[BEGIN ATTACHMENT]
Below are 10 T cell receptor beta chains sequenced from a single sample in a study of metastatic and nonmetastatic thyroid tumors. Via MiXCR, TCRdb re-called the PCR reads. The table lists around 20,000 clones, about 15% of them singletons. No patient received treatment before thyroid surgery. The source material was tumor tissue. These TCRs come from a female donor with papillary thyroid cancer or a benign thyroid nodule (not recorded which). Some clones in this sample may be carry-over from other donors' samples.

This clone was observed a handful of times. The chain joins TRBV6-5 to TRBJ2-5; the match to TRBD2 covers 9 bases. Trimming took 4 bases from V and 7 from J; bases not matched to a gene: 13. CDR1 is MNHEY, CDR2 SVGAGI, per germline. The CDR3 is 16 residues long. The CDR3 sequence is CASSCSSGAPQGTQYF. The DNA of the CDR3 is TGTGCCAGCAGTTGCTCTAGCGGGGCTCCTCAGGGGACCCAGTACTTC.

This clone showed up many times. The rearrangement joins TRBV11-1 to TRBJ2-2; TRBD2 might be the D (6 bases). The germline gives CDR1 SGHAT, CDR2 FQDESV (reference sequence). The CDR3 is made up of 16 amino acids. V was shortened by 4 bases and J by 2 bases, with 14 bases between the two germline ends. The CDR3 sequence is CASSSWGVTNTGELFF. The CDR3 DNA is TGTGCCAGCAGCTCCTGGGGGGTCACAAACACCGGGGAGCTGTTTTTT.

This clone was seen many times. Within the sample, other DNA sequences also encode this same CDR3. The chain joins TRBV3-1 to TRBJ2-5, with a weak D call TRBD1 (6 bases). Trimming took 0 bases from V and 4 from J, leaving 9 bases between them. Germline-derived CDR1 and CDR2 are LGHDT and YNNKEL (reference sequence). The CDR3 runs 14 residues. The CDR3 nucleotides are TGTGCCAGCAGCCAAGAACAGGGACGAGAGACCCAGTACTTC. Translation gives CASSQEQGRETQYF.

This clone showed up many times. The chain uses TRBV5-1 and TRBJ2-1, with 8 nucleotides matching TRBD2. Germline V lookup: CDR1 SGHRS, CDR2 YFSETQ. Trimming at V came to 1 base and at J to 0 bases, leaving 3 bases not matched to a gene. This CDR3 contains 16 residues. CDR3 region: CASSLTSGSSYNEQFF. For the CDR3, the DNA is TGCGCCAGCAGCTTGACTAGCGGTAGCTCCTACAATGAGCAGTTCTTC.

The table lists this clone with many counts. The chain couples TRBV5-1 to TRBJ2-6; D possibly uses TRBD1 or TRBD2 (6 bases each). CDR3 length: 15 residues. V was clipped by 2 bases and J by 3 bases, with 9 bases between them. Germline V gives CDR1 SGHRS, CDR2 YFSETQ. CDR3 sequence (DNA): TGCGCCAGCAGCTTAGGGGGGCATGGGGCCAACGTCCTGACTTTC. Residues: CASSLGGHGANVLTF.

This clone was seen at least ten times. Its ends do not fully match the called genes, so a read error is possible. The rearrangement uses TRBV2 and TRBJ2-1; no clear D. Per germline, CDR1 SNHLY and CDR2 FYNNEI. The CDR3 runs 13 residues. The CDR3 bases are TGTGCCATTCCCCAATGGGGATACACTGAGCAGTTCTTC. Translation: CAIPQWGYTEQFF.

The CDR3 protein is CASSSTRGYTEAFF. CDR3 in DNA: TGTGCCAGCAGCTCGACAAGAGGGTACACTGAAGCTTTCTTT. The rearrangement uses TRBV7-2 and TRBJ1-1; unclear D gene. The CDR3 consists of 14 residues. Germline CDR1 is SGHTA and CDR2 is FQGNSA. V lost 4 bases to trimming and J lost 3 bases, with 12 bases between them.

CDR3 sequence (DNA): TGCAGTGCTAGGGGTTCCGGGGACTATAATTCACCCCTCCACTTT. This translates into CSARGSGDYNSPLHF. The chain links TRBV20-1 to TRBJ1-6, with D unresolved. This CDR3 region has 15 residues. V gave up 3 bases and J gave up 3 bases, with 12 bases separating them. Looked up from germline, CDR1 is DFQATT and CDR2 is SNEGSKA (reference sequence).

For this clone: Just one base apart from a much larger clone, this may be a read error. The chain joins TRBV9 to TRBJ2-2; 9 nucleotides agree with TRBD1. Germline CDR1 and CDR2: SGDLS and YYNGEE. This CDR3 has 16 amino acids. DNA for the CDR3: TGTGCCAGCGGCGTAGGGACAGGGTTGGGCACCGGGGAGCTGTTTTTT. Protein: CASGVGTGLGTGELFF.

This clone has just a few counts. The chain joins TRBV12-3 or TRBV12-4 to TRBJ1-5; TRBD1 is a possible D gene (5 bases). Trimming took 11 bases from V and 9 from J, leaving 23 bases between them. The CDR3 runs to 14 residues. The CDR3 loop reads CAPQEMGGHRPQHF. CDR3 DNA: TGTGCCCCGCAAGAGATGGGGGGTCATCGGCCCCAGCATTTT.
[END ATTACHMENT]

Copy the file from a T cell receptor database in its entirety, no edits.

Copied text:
Below are 10 T cell receptor beta chains sequenced from a single sample in a study of metastatic and nonmetastatic thyroid tumors. Via MiXCR, TCRdb re-called the PCR reads. The table lists around 20,000 clones, about 15% of them singletons. No patient received treatment before thyroid surgery. The source material was tumor tissue. These TCRs come from a female donor with papillary thyroid cancer or a benign thyroid nodule (not recorded which). Some clones in this sample may be carry-over from other donors' samples.

This clone was observed a handful of times. The chain joins TRBV6-5 to TRBJ2-5; the match to TRBD2 covers 9 bases. Trimming took 4 bases from V and 7 from J; bases not matched to a gene: 13. CDR1 is MNHEY, CDR2 SVGAGI, per germline. The CDR3 is 16 residues long. The CDR3 sequence is CASSCSSGAPQGTQYF. The DNA of the CDR3 is TGTGCCAGCAGTTGCTCTAGCGGGGCTCCTCAGGGGACCCAGTACTTC.

This clone showed up many times. The rearrangement joins TRBV11-1 to TRBJ2-2; TRBD2 might be the D (6 bases). The germline gives CDR1 SGHAT, CDR2 FQDESV (reference sequence). The CDR3 is made up of 16 amino acids. V was shortened by 4 bases and J by 2 bases, with 14 bases between the two germline ends. The CDR3 sequence is CASSSWGVTNTGELFF. The CDR3 DNA is TGTGCCAGCAGCTCCTGGGGGGTCACAAACACCGGGGAGCTGTTTTTT.

This clone was seen many times. Within the sample, other DNA sequences also encode this same CDR3. The chain joins TRBV3-1 to TRBJ2-5, with a weak D call TRBD1 (6 bases). Trimming took 0 bases from V and 4 from J, leaving 9 bases between them. Germline-derived CDR1 and CDR2 are LGHDT and YNNKEL (reference sequence). The CDR3 runs 14 residues. The CDR3 nucleotides are TGTGCCAGCAGCCAAGAACAGGGACGAGAGACCCAGTACTTC. Translation gives CASSQEQGRETQYF.

This clone showed up many times. The chain uses TRBV5-1 and TRBJ2-1, with 8 nucleotides matching TRBD2. Germline V lookup: CDR1 SGHRS, CDR2 YFSETQ. Trimming at V came to 1 base and at J to 0 bases, leaving 3 bases not matched to a gene. This CDR3 contains 16 residues. CDR3 region: CASSLTSGSSYNEQFF. For the CDR3, the DNA is TGCGCCAGCAGCTTGACTAGCGGTAGCTCCTACAATGAGCAGTTCTTC.

The table lists this clone with many counts. The chain couples TRBV5-1 to TRBJ2-6; D possibly uses TRBD1 or TRBD2 (6 bases each). CDR3 length: 15 residues. V was clipped by 2 bases and J by 3 bases, with 9 bases between them. Germline V gives CDR1 SGHRS, CDR2 YFSETQ. CDR3 sequence (DNA): TGCGCCAGCAGCTTAGGGGGGCATGGGGCCAACGTCCTGACTTTC. Residues: CASSLGGHGANVLTF.

This clone was seen at least ten times. Its ends do not fully match the called genes, so a read error is possible. The rearrangement uses TRBV2 and TRBJ2-1; no clear D. Per germline, CDR1 SNHLY and CDR2 FYNNEI. The CDR3 runs 13 residues. The CDR3 bases are TGTGCCATTCCCCAATGGGGATACACTGAGCAGTTCTTC. Translation: CAIPQWGYTEQFF.

The CDR3 protein is CASSSTRGYTEAFF. CDR3 in DNA: TGTGCCAGCAGCTCGACAAGAGGGTACACTGAAGCTTTCTTT. The rearrangement uses TRBV7-2 and TRBJ1-1; unclear D gene. The CDR3 consists of 14 residues. Germline CDR1 is SGHTA and CDR2 is FQGNSA. V lost 4 bases to trimming and J lost 3 bases, with 12 bases between them.

CDR3 sequence (DNA): TGCAGTGCTAGGGGTTCCGGGGACTATAATTCACCCCTCCACTTT. This translates into CSARGSGDYNSPLHF. The chain links TRBV20-1 to TRBJ1-6, with D unresolved. This CDR3 region has 15 residues. V gave up 3 bases and J gave up 3 bases, with 12 bases separating them. Looked up from germline, CDR1 is DFQATT and CDR2 is SNEGSKA (reference sequence).

For this clone: Just one base apart from a much larger clone, this may be a read error. The chain joins TRBV9 to TRBJ2-2; 9 nucleotides agree with TRBD1. Germline CDR1 and CDR2: SGDLS and YYNGEE. This CDR3 has 16 amino acids. DNA for the CDR3: TGTGCCAGCGGCGTAGGGACAGGGTTGGGCACCGGGGAGCTGTTTTTT. Protein: CASGVGTGLGTGELFF.

This clone has just a few counts. The chain joins TRBV12-3 or TRBV12-4 to TRBJ1-5; TRBD1 is a possible D gene (5 bases). Trimming took 11 bases from V and 9 from J, leaving 23 bases between them. The CDR3 runs to 14 residues. The CDR3 loop reads CAPQEMGGHRPQHF. CDR3 DNA: TGTGCCCCGCAAGAGATGGGGGGTCATCGGCCCCAGCATTTT.